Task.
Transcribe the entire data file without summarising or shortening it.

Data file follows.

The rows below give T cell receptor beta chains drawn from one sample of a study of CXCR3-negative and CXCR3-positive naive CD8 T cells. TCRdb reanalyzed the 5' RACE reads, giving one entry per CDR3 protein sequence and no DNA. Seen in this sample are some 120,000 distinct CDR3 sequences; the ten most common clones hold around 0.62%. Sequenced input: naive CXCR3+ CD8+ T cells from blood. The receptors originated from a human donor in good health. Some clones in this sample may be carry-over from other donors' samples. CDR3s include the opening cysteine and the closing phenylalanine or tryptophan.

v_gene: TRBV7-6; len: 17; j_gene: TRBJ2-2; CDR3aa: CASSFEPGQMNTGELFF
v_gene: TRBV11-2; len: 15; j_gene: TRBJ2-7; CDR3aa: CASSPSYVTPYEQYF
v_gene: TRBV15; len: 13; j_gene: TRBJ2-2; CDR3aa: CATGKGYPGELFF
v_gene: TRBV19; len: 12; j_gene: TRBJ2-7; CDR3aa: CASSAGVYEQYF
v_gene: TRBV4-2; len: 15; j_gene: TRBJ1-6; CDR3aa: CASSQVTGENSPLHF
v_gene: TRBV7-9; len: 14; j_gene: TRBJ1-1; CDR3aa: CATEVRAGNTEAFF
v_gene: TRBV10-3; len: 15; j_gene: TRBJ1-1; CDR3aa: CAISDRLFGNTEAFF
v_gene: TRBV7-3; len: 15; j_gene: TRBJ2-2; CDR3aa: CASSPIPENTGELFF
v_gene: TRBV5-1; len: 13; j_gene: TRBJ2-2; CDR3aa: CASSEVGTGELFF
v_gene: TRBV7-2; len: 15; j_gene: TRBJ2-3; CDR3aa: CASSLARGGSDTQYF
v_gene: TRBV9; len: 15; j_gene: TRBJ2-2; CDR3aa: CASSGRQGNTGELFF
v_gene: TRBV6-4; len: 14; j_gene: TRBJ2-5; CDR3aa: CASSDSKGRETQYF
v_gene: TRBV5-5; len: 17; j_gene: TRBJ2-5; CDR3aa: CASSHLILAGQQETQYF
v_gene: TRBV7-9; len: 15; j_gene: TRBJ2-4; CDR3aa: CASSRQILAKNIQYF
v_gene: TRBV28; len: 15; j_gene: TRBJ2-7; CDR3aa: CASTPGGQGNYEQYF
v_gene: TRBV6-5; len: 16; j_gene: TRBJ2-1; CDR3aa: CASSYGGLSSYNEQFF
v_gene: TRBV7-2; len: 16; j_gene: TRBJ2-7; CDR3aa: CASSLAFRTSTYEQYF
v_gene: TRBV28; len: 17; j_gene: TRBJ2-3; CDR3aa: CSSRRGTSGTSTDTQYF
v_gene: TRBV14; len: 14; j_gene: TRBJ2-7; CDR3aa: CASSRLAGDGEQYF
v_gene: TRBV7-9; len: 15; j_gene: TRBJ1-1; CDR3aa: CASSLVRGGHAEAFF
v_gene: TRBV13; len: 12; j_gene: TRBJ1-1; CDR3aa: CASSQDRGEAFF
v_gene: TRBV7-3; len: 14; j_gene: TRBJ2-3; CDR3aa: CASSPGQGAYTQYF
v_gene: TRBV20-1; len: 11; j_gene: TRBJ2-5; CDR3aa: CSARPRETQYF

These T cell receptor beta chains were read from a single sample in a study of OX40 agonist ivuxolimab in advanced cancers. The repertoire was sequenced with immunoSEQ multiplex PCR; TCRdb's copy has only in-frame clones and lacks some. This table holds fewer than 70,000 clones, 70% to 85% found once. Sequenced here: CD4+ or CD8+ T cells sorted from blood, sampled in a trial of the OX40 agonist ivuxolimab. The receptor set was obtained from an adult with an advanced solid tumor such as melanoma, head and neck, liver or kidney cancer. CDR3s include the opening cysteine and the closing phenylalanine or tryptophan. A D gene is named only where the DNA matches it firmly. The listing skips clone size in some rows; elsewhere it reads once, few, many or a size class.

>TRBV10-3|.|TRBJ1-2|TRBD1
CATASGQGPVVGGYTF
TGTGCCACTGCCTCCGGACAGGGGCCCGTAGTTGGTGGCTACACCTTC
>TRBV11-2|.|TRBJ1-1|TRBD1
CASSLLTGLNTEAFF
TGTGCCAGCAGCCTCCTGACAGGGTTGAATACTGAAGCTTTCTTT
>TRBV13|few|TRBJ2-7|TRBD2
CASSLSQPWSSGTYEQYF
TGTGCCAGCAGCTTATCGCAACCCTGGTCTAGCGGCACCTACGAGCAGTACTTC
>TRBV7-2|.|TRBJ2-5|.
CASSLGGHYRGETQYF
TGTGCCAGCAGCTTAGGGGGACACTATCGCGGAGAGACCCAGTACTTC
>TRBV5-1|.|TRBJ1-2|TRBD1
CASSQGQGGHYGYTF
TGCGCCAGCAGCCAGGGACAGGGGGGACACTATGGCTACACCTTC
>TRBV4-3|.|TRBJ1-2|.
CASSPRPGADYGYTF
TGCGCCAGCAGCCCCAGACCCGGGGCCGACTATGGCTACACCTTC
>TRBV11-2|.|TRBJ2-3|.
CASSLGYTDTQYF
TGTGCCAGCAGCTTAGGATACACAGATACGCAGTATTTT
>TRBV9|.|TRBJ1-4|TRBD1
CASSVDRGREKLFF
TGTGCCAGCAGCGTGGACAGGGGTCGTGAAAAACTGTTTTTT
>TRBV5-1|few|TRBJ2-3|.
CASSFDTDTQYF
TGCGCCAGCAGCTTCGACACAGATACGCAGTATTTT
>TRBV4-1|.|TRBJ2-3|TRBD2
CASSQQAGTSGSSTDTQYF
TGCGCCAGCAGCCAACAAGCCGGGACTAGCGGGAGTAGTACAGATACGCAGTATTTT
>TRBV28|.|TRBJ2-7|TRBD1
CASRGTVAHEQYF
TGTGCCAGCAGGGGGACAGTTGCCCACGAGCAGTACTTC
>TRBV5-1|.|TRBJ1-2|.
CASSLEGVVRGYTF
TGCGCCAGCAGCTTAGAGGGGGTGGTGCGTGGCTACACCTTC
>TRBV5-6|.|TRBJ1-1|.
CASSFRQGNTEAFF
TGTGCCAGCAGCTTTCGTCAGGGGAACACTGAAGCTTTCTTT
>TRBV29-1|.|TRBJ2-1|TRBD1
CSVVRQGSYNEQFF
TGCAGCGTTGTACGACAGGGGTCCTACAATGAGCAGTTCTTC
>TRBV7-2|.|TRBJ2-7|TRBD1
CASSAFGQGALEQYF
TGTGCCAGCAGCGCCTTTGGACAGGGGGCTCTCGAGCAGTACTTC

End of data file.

The rows below give T cell receptor beta chains drawn from one sample of a study of CXCR3-negative and CXCR3-positive naive CD8 T cells. TCRdb reanalyzed the 5' RACE reads, giving one entry per CDR3 protein sequence and no DNA. Seen in this sample are some 120,000 distinct CDR3 sequences; the ten most common clones hold around 0.62%. Sequenced input: naive CXCR3+ CD8+ T cells from blood. The receptors originated from a human donor in good health. Some clones in this sample may be carry-over from other donors' samples. CDR3s include the opening cysteine and the closing phenylalanine or tryptophan.

v_gene: TRBV7-6; len: 17; j_gene: TRBJ2-2; CDR3aa: CASSFEPGQMNTGELFF
v_gene: TRBV11-2; len: 15; j_gene: TRBJ2-7; CDR3aa: CASSPSYVTPYEQYF
v_gene: TRBV15; len: 13; j_gene: TRBJ2-2; CDR3aa: CATGKGYPGELFF
v_gene: TRBV19; len: 12; j_gene: TRBJ2-7; CDR3aa: CASSAGVYEQYF
v_gene: TRBV4-2; len: 15; j_gene: TRBJ1-6; CDR3aa: CASSQVTGENSPLHF
v_gene: TRBV7-9; len: 14; j_gene: TRBJ1-1; CDR3aa: CATEVRAGNTEAFF
v_gene: TRBV10-3; len: 15; j_gene: TRBJ1-1; CDR3aa: CAISDRLFGNTEAFF
v_gene: TRBV7-3; len: 15; j_gene: TRBJ2-2; CDR3aa: CASSPIPENTGELFF
v_gene: TRBV5-1; len: 13; j_gene: TRBJ2-2; CDR3aa: CASSEVGTGELFF
v_gene: TRBV7-2; len: 15; j_gene: TRBJ2-3; CDR3aa: CASSLARGGSDTQYF
v_gene: TRBV9; len: 15; j_gene: TRBJ2-2; CDR3aa: CASSGRQGNTGELFF
v_gene: TRBV6-4; len: 14; j_gene: TRBJ2-5; CDR3aa: CASSDSKGRETQYF
v_gene: TRBV5-5; len: 17; j_gene: TRBJ2-5; CDR3aa: CASSHLILAGQQETQYF
v_gene: TRBV7-9; len: 15; j_gene: TRBJ2-4; CDR3aa: CASSRQILAKNIQYF
v_gene: TRBV28; len: 15; j_gene: TRBJ2-7; CDR3aa: CASTPGGQGNYEQYF
v_gene: TRBV6-5; len: 16; j_gene: TRBJ2-1; CDR3aa: CASSYGGLSSYNEQFF
v_gene: TRBV7-2; len: 16; j_gene: TRBJ2-7; CDR3aa: CASSLAFRTSTYEQYF
v_gene: TRBV28; len: 17; j_gene: TRBJ2-3; CDR3aa: CSSRRGTSGTSTDTQYF
v_gene: TRBV14; len: 14; j_gene: TRBJ2-7; CDR3aa: CASSRLAGDGEQYF
v_gene: TRBV7-9; len: 15; j_gene: TRBJ1-1; CDR3aa: CASSLVRGGHAEAFF
v_gene: TRBV13; len: 12; j_gene: TRBJ1-1; CDR3aa: CASSQDRGEAFF
v_gene: TRBV7-3; len: 14; j_gene: TRBJ2-3; CDR3aa: CASSPGQGAYTQYF
v_gene: TRBV20-1; len: 11; j_gene: TRBJ2-5; CDR3aa: CSARPRETQYF

These T cell receptor beta chains were read from a single sample in a study of OX40 agonist ivuxolimab in advanced cancers. The repertoire was sequenced with immunoSEQ multiplex PCR; TCRdb's copy has only in-frame clones and lacks some. This table holds fewer than 70,000 clones, 70% to 85% found once. Sequenced here: CD4+ or CD8+ T cells sorted from blood, sampled in a trial of the OX40 agonist ivuxolimab. The receptor set was obtained from an adult with an advanced solid tumor such as melanoma, head and neck, liver or kidney cancer. CDR3s include the opening cysteine and the closing phenylalanine or tryptophan. A D gene is named only where the DNA matches it firmly. The listing skips clone size in some rows; elsewhere it reads once, few, many or a size class.

>TRBV10-3|.|TRBJ1-2|TRBD1
CATASGQGPVVGGYTF
TGTGCCACTGCCTCCGGACAGGGGCCCGTAGTTGGTGGCTACACCTTC
>TRBV11-2|.|TRBJ1-1|TRBD1
CASSLLTGLNTEAFF
TGTGCCAGCAGCCTCCTGACAGGGTTGAATACTGAAGCTTTCTTT
>TRBV13|few|TRBJ2-7|TRBD2
CASSLSQPWSSGTYEQYF
TGTGCCAGCAGCTTATCGCAACCCTGGTCTAGCGGCACCTACGAGCAGTACTTC
>TRBV7-2|.|TRBJ2-5|.
CASSLGGHYRGETQYF
TGTGCCAGCAGCTTAGGGGGACACTATCGCGGAGAGACCCAGTACTTC
>TRBV5-1|.|TRBJ1-2|TRBD1
CASSQGQGGHYGYTF
TGCGCCAGCAGCCAGGGACAGGGGGGACACTATGGCTACACCTTC
>TRBV4-3|.|TRBJ1-2|.
CASSPRPGADYGYTF
TGCGCCAGCAGCCCCAGACCCGGGGCCGACTATGGCTACACCTTC
>TRBV11-2|.|TRBJ2-3|.
CASSLGYTDTQYF
TGTGCCAGCAGCTTAGGATACACAGATACGCAGTATTTT
>TRBV9|.|TRBJ1-4|TRBD1
CASSVDRGREKLFF
TGTGCCAGCAGCGTGGACAGGGGTCGTGAAAAACTGTTTTTT
>TRBV5-1|few|TRBJ2-3|.
CASSFDTDTQYF
TGCGCCAGCAGCTTCGACACAGATACGCAGTATTTT
>TRBV4-1|.|TRBJ2-3|TRBD2
CASSQQAGTSGSSTDTQYF
TGCGCCAGCAGCCAACAAGCCGGGACTAGCGGGAGTAGTACAGATACGCAGTATTTT
>TRBV28|.|TRBJ2-7|TRBD1
CASRGTVAHEQYF
TGTGCCAGCAGGGGGACAGTTGCCCACGAGCAGTACTTC
>TRBV5-1|.|TRBJ1-2|.
CASSLEGVVRGYTF
TGCGCCAGCAGCTTAGAGGGGGTGGTGCGTGGCTACACCTTC
>TRBV5-6|.|TRBJ1-1|.
CASSFRQGNTEAFF
TGTGCCAGCAGCTTTCGTCAGGGGAACACTGAAGCTTTCTTT
>TRBV29-1|.|TRBJ2-1|TRBD1
CSVVRQGSYNEQFF
TGCAGCGTTGTACGACAGGGGTCCTACAATGAGCAGTTCTTC
>TRBV7-2|.|TRBJ2-7|TRBD1
CASSAFGQGALEQYF
TGTGCCAGCAGCGCCTTTGGACAGGGGGCTCTCGAGCAGTACTTC